A senior editor at the BBC has accused the Corporation of paying ethnic minority staff nearly £20,000 a year less than white colleagues, the Standard can reveal.

Saleem Patka is suing the BBC for race discrimination, claiming that staff earned less simply because of the colour of their skin.

 In legal documents seen by the Standard, Mr Patka, a senior manager at the World Service languages unit in London, claimed Freedom of Information figures showed World Service languages staff were paid an average of £7,400 less than staff on the same grade in network news.  At his level he said the difference in average pay was over £18,700 a year.

He claimed the main reason for the pay gap was because 74.4 per cent of World Service languages staff in London had black and minority ethnic backgrounds, while 80.2 per cent of network news staff had white backgrounds. Mr Patka, of Indian origin, has been embroiled in a two-year legal battle over his claims, which the Corporation is contesting.

This comes after a row over salary gaps between men and women at the BBC, sparked when China editor Carrie Gracie quit after learning male that international editors earned “at least 50 per cent more” than her.

Mr Patka, a former night editor of the Today programme, and editor of BBC Worldwide’s main news programme World Briefing, complained he had suffered pay-related race discrimination since May 2010.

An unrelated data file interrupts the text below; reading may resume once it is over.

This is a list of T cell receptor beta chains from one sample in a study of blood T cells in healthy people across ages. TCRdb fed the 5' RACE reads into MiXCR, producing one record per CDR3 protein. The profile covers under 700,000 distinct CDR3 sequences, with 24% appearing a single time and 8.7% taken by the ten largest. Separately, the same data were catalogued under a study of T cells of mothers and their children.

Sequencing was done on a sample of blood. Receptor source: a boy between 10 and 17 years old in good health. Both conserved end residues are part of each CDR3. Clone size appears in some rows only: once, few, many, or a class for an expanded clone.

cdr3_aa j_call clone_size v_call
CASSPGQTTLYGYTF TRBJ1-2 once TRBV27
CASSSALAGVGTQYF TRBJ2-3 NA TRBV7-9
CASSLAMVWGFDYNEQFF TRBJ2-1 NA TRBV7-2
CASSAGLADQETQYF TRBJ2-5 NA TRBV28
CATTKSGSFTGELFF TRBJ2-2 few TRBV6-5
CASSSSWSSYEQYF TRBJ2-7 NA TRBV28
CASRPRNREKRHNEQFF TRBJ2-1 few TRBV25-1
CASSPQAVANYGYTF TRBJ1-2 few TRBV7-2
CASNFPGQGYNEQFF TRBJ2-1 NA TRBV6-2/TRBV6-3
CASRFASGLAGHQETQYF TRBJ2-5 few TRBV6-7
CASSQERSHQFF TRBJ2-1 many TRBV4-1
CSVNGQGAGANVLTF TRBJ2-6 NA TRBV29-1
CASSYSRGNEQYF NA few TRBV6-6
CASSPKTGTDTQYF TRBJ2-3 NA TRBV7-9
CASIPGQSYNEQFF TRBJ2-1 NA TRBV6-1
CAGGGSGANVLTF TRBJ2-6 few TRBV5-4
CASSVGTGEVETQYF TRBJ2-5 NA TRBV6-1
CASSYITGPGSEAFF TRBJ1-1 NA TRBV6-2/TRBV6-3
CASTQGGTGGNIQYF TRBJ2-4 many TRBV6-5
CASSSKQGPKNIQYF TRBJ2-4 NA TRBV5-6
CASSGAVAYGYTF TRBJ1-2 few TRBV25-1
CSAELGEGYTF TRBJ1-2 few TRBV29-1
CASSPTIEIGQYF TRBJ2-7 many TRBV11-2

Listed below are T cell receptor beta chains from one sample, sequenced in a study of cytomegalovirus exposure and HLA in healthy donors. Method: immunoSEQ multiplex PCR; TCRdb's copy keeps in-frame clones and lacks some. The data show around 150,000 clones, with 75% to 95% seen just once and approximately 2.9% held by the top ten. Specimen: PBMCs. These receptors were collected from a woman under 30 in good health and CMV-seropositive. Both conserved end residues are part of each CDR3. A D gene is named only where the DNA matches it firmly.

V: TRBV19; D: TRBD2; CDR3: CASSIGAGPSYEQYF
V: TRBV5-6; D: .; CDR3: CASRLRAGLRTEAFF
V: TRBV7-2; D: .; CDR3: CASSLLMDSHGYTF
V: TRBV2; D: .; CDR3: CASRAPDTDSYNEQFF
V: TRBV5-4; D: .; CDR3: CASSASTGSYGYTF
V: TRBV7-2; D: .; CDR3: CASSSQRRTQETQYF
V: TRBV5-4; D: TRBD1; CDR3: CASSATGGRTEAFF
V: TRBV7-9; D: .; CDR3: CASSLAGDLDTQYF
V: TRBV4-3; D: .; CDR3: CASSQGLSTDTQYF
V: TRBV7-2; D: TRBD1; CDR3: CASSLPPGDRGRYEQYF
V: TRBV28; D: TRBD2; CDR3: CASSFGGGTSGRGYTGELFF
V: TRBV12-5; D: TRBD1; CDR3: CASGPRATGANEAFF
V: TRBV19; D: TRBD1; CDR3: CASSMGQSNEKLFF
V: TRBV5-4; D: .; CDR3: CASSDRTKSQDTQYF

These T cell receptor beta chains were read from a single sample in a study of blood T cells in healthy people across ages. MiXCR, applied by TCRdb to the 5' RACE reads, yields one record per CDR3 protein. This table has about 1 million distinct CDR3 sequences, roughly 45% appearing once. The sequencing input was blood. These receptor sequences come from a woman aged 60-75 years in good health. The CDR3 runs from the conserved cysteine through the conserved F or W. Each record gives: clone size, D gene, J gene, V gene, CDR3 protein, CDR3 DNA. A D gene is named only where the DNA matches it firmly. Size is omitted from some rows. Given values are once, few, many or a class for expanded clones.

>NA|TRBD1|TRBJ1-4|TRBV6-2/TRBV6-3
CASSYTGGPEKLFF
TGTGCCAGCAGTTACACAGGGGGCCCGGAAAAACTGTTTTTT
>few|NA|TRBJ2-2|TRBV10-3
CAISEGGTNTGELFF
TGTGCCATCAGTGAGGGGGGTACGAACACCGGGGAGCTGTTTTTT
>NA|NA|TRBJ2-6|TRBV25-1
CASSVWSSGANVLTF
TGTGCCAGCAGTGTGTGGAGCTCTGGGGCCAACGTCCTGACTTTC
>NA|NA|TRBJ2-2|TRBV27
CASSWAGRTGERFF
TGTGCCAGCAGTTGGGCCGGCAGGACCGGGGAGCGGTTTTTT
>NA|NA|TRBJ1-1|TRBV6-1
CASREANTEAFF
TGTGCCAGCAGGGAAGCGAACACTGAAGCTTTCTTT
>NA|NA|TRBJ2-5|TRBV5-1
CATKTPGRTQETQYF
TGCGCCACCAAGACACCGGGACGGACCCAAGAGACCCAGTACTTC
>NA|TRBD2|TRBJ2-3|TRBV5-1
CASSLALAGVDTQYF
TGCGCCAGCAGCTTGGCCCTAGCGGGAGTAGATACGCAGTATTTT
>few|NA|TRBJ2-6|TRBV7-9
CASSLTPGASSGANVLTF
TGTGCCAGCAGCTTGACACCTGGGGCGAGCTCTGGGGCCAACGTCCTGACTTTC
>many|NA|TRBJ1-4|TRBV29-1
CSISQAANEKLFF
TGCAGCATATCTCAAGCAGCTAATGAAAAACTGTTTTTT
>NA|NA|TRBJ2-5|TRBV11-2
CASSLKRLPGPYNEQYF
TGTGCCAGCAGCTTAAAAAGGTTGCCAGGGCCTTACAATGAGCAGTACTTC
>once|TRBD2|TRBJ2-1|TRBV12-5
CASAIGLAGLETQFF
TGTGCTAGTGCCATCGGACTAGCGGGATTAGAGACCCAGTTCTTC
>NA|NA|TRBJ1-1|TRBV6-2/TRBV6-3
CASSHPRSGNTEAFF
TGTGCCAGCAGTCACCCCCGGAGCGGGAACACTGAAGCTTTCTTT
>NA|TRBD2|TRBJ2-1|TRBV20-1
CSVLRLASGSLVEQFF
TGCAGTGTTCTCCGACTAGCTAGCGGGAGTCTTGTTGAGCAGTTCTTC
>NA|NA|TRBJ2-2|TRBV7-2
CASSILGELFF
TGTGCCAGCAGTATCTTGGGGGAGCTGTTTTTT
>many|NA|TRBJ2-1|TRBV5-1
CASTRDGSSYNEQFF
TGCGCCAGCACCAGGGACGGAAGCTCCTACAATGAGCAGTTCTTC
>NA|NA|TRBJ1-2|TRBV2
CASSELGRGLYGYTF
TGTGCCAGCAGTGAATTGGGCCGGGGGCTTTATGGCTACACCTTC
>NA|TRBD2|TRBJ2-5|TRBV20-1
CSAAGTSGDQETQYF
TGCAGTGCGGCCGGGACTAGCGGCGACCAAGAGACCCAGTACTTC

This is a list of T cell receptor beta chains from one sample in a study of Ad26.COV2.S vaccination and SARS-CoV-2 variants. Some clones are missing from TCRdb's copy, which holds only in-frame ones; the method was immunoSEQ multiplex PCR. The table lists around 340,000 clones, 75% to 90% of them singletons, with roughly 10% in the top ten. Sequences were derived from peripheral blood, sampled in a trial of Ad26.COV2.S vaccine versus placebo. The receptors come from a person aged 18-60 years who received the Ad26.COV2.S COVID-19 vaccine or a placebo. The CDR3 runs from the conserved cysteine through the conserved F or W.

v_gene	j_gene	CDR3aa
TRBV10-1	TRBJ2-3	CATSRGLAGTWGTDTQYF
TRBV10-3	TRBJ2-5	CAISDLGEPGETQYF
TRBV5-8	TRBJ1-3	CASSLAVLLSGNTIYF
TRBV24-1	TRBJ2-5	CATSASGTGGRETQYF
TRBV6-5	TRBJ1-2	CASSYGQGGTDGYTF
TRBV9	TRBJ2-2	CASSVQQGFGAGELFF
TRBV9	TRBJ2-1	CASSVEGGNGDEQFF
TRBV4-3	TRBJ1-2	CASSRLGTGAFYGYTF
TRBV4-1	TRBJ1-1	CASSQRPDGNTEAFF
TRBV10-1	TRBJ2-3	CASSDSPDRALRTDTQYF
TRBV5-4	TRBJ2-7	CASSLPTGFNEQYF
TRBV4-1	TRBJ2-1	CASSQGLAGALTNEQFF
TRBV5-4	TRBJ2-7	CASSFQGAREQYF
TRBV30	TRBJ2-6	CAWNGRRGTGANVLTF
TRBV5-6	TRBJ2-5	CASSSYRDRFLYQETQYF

Outlining his case at a preliminary hearing in 2016, an employment judge said: “The claimant’s case… is that on the grounds of race the salary he was offered at the three managerial roles that he held since 2010 was at a lower level than that which was offered or would have been offered to white managers in network news at the same level doing the same work as him.

“He says that it was on racial grounds because the decisions as to the level of salary were made in accordance with the policy or practice to pay those in World Service (the overwhelming majority of whom were not white British) at a lower level than those in network news (the overwhelming majority of whom were white British).

“His case is that that policy or practice was racially discriminatory because the difference in pay between the two groups was due to the difference in the racial composition of the two groups.” In response, the BBC said pay at Mr Patka’s level was “determined on an individual basis taking into account a number of factors”.   It also said the statistics were not drawn from “truly comparable groups”.

Mr Patka had also pursued an internal grievance. It was initially refused, but in October 2016 Graham Ellis, the BBC’s deputy director for radio, partly upheld his complaint, court documents show. Mr Ellis concluded the difference in pay was “neither directly nor indirectly discriminatory”, but considered his pay should be set “at around £100,000”.

In 2017, the Corporation aligned median pay for World Service and BBC Monitoring journalists with that of their counterparts in network news.  A BBC spokeswoman said: “We are defending this claim.”

Mr Patka declined to comment.

Written By: Benedict Moore-Bridger

First Published 30.04.18: https://www.standard.co.uk/news/uk/bbc-pays-ethnic-minority-staff-20k-a-year-less-than-white-employees-a3826951.html